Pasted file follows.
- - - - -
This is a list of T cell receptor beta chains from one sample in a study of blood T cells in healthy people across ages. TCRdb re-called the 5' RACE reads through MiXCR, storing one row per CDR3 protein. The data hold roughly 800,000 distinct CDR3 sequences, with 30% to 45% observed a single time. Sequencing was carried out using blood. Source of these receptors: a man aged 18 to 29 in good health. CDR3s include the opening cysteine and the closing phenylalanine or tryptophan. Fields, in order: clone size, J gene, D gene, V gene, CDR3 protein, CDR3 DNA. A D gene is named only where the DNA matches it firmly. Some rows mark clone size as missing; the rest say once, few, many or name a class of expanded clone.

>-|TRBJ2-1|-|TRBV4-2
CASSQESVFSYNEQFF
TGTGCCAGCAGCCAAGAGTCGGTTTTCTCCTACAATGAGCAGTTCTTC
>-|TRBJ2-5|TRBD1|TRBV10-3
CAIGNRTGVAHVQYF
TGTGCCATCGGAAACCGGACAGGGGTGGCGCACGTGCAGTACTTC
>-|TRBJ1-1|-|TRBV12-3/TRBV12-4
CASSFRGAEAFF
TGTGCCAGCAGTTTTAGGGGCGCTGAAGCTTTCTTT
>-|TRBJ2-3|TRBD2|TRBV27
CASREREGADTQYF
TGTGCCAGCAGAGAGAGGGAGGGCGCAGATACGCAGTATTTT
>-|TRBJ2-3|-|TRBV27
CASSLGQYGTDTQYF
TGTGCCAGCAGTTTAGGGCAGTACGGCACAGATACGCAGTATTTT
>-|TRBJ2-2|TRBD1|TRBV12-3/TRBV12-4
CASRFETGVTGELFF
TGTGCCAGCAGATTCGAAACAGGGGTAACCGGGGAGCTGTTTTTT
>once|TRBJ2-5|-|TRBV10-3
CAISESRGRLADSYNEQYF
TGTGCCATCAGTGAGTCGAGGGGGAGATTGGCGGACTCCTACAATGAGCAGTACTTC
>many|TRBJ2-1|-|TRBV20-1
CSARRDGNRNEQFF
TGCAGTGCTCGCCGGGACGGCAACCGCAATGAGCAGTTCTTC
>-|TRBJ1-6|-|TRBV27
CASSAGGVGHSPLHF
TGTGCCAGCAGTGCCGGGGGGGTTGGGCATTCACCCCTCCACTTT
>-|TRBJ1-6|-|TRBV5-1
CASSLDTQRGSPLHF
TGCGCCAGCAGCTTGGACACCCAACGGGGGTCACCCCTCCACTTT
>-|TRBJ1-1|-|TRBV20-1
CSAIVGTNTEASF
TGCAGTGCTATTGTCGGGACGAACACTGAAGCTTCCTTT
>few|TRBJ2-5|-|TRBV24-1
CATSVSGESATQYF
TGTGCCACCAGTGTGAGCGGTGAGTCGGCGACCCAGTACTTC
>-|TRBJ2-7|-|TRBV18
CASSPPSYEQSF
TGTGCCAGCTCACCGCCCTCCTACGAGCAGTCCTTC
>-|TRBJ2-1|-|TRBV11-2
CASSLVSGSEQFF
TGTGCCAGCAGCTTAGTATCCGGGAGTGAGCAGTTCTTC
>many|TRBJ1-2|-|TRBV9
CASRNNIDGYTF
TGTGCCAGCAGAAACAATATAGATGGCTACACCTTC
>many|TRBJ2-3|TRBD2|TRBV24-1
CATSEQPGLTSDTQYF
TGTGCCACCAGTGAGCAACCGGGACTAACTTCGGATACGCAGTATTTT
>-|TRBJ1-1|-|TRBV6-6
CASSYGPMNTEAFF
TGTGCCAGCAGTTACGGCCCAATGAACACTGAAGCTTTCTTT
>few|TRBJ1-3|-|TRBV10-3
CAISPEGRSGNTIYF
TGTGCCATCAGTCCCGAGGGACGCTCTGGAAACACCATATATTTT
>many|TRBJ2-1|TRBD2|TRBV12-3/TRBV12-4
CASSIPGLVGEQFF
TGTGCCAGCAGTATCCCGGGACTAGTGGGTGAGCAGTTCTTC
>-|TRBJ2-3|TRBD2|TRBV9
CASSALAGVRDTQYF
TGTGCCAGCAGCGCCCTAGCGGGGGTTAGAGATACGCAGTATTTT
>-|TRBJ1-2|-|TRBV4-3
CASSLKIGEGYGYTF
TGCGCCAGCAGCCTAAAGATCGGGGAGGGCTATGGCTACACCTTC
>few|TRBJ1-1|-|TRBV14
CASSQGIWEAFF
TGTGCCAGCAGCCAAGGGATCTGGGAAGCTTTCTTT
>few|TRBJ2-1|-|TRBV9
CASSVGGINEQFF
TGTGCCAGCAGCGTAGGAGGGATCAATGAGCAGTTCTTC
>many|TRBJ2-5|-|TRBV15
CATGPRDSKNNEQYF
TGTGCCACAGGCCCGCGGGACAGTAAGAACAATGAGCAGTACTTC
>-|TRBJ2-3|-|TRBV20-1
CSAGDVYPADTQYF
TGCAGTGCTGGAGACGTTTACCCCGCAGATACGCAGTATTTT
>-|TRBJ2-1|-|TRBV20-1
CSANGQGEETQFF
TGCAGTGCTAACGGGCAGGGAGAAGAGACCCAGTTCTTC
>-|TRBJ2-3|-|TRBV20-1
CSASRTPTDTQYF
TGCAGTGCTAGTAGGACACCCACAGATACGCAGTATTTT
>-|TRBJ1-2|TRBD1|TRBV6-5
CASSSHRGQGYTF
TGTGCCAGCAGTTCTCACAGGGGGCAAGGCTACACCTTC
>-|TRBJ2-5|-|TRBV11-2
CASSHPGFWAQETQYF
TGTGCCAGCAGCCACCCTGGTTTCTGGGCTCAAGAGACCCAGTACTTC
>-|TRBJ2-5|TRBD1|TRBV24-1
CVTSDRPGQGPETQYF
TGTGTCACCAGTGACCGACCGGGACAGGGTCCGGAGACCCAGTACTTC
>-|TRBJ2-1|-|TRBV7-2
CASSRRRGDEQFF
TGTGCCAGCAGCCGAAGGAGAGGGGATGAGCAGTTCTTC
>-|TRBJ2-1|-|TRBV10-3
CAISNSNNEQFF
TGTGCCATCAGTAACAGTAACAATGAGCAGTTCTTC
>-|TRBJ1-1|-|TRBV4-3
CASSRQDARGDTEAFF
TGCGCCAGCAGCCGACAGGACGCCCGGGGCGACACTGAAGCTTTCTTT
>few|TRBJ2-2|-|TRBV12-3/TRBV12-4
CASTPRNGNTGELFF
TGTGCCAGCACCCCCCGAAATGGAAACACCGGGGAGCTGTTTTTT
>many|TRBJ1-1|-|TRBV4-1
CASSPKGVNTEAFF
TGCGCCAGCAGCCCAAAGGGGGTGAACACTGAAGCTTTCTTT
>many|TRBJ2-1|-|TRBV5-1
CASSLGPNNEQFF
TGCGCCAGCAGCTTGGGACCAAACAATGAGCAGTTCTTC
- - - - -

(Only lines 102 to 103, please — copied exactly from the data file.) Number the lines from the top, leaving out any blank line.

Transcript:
CASTPRNGNTGELFF
TGTGCCAGCACCCCCCGAAATGGAAACACCGGGGAGCTGTTTTTT